The Yellowstone plume has been tomographically imaged as a tilted body extending from 80 km depth at the Yellowstone Plateau to 660 km depth beneath western Montana. Geodynamic modeling of the plume finds that the plume is up to 120 K hotter than the surrounding mantle, with a maximum of 2.5% melt and a small buoyancy flux of 0.25 MG/s, properties of a cool, weak plume. Mantle flow modeling is used to constrain the evolution of the hotspot: the Yellowstone plume initially ascended vertically through the mantle beneath the thin, accreted lithosphere of the Columbia Plateau and was responsible for the 17 Ma flood basalts there. At 12 Ma, the plume passed beneath the thicker North American lithosphere and became entrained in eastward upper mantle return flow, resulting in a shift of volcanic activity to the southeast and the onset of rhyolitic eruptions caused by melting in the lithosphere. As the North America plate moved southwest, hotspot volcanism propagated northeast, and the resulting tectonic and magmatic interactions produced the 700-km-long Yellowstone-Snake River Plain magmatic system.
Credit: University of Utah Seismology and Active Tectonics Research Group
Hotspot is a place in the Upper mantle of the Earth at which hot magma from the Lower mantle upwells to melt through the crust usually in the interior of a tectonic plate to form a volcanic feature.
Region of the Earth’s upper mantle that upwells to melt through the crust to form a volcanic feature. Most volcanoes that cannot be ascribed either to a subduction zone or to seafloor spreading at midocean ridges are attributed to hot spots. The 5% of known world volcanoes not closely related to such plate margins (see plate tectonics) are regarded as hot-spot volcanoes. Hawaiian volcanoes are the best examples of this type, occurring near the centre of the northern portion of the Pacific Plate. A chain of extinct volcanoes or volcanic islands (and seamounts), such as the Hawaiian chain, can form over millions of years where a lithospheric plate moves over a hot spot. The active volcanoes all lie at one end of the chain or ridge, and the ages of the islands or the ridge increase with their distance from those sites of volcanic activity.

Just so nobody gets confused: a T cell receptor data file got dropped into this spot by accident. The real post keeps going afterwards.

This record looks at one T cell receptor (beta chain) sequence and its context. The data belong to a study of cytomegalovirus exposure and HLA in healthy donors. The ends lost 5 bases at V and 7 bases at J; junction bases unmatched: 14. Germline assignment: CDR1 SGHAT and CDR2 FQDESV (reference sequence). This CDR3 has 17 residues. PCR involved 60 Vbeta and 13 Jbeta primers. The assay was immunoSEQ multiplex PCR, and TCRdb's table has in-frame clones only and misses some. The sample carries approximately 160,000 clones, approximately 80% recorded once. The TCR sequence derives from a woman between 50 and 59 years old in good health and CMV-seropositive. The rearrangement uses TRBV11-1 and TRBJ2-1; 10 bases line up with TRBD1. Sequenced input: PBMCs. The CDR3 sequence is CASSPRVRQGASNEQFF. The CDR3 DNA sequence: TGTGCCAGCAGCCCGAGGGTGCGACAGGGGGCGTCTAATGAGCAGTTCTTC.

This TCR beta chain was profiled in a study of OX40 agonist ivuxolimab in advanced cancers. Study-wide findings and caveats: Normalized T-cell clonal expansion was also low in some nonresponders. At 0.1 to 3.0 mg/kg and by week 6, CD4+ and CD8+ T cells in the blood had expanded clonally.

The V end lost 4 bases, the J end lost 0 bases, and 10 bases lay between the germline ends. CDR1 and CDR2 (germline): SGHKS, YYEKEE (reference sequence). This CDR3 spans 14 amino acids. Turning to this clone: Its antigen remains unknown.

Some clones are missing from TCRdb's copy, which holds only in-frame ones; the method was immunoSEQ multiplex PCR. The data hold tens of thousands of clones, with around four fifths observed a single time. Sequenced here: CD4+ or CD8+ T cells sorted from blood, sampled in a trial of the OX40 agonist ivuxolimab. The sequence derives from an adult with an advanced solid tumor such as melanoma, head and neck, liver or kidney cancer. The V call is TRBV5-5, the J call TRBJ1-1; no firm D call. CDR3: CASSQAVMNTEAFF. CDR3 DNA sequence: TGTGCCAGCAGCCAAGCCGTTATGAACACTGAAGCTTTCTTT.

The surface manifestations of plumes, that is, columns of hot material, that rise from deep in the Earth’s mantle. Hot spots are widely distributed around the Earth. One of their characteristics is an abundance of volcanic activity which persists for long time periods (greater than 1 million years). When the lithosphere (the rigid outer layer of the Earth) moves over a plume, a chain of volcanoes is left behind that progressively increases in age along its length. Hot spots are believed to be fixed with respect to each other and the deep mantle so that the age and orientation of these chains provide information on the absolute motions of the tectonic plates.
Most recently proposed hotspots. Some are parts of “hotlines,” and some are inferred on the basis of age progressions rather than specific volcanic features. Red triangles indicate fifty-one hotspots, black squares volcanoes, black rings hotspots underlain by seismic low-velocity anomalies that extend into the transition zone, yellow rings the plumes proposed on the basis of seismic P-wave velocity tomography, and magenta rings plumes from the core-mantle boundary proposed on the basis of five criteria expected to be associated with plumes. If tectonic context is ignored, these are the strongest plume candidates. ( Anderson, D.L. and Schramm, K.A., 2005, Global Hotspot Maps, in Plates, Plumes & Paradigms, Foulger, G.R., Natland, J.H., Presnall, D.C, and Anderson, D.L., eds., Boulder, CO, Geological Society of America, Special Paper 388, pp. 19-29.)